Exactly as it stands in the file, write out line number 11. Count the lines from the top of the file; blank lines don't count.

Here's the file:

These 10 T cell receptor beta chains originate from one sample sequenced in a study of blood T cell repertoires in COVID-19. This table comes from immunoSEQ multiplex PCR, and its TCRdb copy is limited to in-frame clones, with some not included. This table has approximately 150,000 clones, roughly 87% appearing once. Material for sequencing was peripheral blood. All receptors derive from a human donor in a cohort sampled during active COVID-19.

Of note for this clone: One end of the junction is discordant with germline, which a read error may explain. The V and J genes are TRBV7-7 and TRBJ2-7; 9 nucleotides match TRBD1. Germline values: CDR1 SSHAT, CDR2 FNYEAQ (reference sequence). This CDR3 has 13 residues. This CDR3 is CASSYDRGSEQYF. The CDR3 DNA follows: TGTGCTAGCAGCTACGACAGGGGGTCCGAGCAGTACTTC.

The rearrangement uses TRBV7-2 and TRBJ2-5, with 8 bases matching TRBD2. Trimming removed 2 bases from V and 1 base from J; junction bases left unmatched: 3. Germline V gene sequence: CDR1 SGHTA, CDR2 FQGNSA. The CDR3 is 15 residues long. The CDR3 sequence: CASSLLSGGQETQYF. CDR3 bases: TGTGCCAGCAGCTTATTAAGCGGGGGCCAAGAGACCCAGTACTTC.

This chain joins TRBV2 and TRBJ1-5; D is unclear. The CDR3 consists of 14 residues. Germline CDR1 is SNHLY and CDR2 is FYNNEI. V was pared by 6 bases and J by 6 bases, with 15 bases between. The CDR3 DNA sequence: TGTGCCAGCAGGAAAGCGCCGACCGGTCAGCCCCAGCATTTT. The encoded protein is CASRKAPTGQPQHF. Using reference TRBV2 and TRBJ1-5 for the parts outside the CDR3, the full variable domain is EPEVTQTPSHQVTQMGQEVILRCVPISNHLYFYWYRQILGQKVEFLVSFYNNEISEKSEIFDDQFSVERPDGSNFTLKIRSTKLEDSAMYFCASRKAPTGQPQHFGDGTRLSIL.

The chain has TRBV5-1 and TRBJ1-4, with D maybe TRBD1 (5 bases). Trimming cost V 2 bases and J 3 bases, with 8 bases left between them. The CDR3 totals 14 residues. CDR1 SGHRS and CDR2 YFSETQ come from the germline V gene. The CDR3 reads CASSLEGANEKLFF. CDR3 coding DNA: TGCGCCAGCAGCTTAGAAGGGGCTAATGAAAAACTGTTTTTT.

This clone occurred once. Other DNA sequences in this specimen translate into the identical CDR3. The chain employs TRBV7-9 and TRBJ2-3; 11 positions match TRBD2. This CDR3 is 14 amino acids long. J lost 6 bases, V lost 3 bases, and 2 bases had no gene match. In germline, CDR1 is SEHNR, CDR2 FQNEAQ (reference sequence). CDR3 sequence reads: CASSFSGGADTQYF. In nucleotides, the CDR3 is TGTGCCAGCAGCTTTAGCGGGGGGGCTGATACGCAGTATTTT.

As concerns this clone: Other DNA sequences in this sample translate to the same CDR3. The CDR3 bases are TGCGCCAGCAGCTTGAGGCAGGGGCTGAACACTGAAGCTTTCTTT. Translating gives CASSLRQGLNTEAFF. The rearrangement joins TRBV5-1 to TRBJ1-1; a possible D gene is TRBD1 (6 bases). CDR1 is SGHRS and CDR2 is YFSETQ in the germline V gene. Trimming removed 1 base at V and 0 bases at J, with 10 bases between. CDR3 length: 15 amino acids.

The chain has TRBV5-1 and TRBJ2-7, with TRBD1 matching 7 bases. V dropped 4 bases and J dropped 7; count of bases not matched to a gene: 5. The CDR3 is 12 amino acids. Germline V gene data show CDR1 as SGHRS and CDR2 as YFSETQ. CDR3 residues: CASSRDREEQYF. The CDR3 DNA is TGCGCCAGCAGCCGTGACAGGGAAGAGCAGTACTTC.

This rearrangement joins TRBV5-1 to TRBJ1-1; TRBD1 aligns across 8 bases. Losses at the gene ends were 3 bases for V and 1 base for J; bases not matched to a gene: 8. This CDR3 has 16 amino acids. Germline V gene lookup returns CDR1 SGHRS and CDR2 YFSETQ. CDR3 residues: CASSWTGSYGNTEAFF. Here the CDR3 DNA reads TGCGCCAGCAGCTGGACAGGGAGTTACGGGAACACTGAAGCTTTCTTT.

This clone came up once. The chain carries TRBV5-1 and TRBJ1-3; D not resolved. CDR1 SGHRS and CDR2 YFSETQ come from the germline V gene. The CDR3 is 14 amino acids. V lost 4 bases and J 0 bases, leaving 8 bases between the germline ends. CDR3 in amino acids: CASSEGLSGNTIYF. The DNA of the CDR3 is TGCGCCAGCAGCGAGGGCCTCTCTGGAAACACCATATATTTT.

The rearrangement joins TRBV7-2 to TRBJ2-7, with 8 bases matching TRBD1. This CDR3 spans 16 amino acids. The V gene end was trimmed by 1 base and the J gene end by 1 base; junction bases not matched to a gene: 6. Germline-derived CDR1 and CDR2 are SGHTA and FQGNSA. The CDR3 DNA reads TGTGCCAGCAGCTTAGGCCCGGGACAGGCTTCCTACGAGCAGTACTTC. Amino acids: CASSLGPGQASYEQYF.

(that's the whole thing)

The rearrangement joins TRBV7-2 to TRBJ2-7, with 8 bases matching TRBD1. This CDR3 spans 16 amino acids. The V gene end was trimmed by 1 base and the J gene end by 1 base; junction bases not matched to a gene: 6. Germline-derived CDR1 and CDR2 are SGHTA and FQGNSA. The CDR3 DNA reads TGTGCCAGCAGCTTAGGCCCGGGACAGGCTTCCTACGAGCAGTACTTC. Amino acids: CASSLGPGQASYEQYF.